Saturday, 15 August 2009

MDC puppets can NEVER be Zimbabwe's heroes.

MDC, liberation heroes it can’t



THE basis of Christianity is that man, by virtue of being born of sinful loins, carries the sins of his forebears. The Lord admits in Exodus 20 verse 4 that he is a jealous God who holds children answerable for the sins of their forebears to the third and fourth generation. As such each man has to break this chain of sin by being born again through baptism, after which the old should pass away and a new life in Christ begins.

It appears the neophytes in Government, in those shiny corridors of power in Government offices believe this biblical rebirth applies to politics, where even the politically ugly among us morphed into beautiful swans by taking the oath of office even as they quack like ugly ducklings.

I say so because disturbing things, very disturbing things have been happening in the corridors of power since February 13.

Our history of stolid, defiant opposition to neo-colonial domination, in the eyes of some, ended then and hitherto even selling out became acceptable in the spirit of ‘inclusivity.’ That is why even the likes of Eddie Cross of the ‘‘crash and burn’’ thinking, men who never lifted a finger to advance the nationalist cause, claim to be more Zimbabwean than the heroes who fought to bring the same Zimbabwe.

A spirited campaign is underway to re-cast our history and even national ethos to reflect a nation as old as February 13. This week Trudy Stevenson even boldly asked, in the Zimbabwe Independent, ‘‘whose history is it anyway?’’ And one Obert Gutu proposed a redefinition of national heroism, the setting up of a national Heroes commission to direct the exhumation of ‘‘undeserving characters’’ from the national shrine and the re-burial of ‘‘those luminaries who were denied national hero status.’’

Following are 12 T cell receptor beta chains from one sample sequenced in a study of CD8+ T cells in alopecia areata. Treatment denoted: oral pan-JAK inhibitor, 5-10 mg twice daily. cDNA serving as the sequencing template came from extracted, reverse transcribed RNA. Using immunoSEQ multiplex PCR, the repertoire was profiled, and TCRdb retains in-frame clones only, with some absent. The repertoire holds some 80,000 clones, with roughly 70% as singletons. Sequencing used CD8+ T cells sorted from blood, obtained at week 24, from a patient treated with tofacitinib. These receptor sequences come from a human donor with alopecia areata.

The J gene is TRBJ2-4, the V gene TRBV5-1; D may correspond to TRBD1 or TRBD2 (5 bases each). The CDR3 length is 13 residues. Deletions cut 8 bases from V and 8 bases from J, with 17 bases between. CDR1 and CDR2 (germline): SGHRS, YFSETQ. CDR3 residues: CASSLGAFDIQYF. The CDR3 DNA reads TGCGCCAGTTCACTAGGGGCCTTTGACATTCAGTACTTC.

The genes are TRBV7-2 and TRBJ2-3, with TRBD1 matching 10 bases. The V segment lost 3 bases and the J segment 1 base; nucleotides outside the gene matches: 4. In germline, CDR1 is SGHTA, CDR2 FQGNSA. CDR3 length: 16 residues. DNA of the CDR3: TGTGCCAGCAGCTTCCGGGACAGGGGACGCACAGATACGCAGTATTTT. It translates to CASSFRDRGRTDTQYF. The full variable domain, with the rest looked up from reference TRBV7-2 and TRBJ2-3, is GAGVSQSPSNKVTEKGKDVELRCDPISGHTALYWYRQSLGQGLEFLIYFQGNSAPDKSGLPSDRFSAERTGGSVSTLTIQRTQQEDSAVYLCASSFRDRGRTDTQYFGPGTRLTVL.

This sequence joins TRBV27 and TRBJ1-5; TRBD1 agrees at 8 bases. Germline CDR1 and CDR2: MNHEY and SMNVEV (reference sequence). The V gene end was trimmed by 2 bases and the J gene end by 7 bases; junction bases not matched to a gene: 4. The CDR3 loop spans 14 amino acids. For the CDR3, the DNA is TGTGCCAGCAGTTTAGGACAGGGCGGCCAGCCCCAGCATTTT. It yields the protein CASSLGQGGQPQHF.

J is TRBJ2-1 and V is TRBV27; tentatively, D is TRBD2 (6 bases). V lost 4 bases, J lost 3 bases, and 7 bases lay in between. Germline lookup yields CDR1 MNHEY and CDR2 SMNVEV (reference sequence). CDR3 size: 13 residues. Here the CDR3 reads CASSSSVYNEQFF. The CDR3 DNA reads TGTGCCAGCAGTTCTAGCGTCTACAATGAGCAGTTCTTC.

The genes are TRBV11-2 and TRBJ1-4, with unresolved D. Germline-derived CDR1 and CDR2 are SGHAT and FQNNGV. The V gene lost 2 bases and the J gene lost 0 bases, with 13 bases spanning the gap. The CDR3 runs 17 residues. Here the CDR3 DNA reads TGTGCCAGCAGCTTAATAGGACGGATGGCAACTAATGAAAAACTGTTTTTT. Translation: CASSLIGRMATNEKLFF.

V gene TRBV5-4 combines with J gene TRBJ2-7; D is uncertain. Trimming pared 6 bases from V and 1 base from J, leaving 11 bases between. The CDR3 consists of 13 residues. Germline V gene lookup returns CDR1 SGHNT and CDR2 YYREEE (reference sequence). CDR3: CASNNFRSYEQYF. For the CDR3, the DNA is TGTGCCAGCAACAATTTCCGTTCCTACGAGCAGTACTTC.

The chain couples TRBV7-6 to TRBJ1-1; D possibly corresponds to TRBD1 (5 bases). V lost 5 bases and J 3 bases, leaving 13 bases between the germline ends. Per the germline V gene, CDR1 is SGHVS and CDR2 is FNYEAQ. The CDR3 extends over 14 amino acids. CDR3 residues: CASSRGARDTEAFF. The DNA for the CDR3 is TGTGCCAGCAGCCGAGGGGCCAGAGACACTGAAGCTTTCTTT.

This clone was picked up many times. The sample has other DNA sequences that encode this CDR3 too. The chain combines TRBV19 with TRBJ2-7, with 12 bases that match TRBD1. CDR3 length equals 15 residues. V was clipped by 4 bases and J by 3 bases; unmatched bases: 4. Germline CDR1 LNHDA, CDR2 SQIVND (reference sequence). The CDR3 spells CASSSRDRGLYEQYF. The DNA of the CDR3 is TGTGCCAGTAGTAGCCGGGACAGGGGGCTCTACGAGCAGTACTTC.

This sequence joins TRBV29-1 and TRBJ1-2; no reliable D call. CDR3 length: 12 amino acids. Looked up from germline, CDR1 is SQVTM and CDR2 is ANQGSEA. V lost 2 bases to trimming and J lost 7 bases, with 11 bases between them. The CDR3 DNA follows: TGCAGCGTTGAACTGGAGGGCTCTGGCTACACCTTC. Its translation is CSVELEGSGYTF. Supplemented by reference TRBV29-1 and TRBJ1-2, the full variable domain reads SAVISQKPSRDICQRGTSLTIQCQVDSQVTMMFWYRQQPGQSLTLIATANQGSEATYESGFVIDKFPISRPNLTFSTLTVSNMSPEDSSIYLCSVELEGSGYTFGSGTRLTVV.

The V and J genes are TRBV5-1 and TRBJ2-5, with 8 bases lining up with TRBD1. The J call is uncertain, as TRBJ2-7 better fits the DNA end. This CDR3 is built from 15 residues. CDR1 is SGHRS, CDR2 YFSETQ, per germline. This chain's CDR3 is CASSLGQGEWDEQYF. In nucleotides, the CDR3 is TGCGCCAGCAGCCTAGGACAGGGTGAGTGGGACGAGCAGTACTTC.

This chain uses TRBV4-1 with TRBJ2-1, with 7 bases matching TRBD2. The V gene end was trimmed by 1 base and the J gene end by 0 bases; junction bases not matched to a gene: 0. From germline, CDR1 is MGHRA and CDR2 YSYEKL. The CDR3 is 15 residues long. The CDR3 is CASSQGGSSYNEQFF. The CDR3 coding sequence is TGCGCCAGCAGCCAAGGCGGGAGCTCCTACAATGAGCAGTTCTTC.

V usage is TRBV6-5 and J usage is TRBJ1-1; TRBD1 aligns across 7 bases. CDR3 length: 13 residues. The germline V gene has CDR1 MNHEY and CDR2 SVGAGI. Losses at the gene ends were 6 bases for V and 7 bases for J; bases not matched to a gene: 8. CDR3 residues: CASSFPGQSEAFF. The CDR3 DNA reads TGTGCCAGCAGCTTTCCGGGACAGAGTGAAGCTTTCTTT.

Clear agenda-setting was at play throughout the Zimind and names of ‘‘luminaries’’ like Gift Tandare, Jestina Mukoko, Beatrice Mtetwa were bandied as deserving honour on National Heroes Day.

Reading these reports I came to understand why Giles Mutsekwa held a victory celebration in his Dangamvura/Chikanga constituency as VP Msika’s body lay in state in Harare. While, given Mutsekwa’s history in the RF it would be understandable if he belittles the role played by Msika, what of the likes of Biti who were educated free of charge because of the sacrifices of people like Msika? Biti was there in Chikanga where he was quoted telling MDC-T supporters to honour their own heroes like Learnmore Jongwe and Isaac Matongo.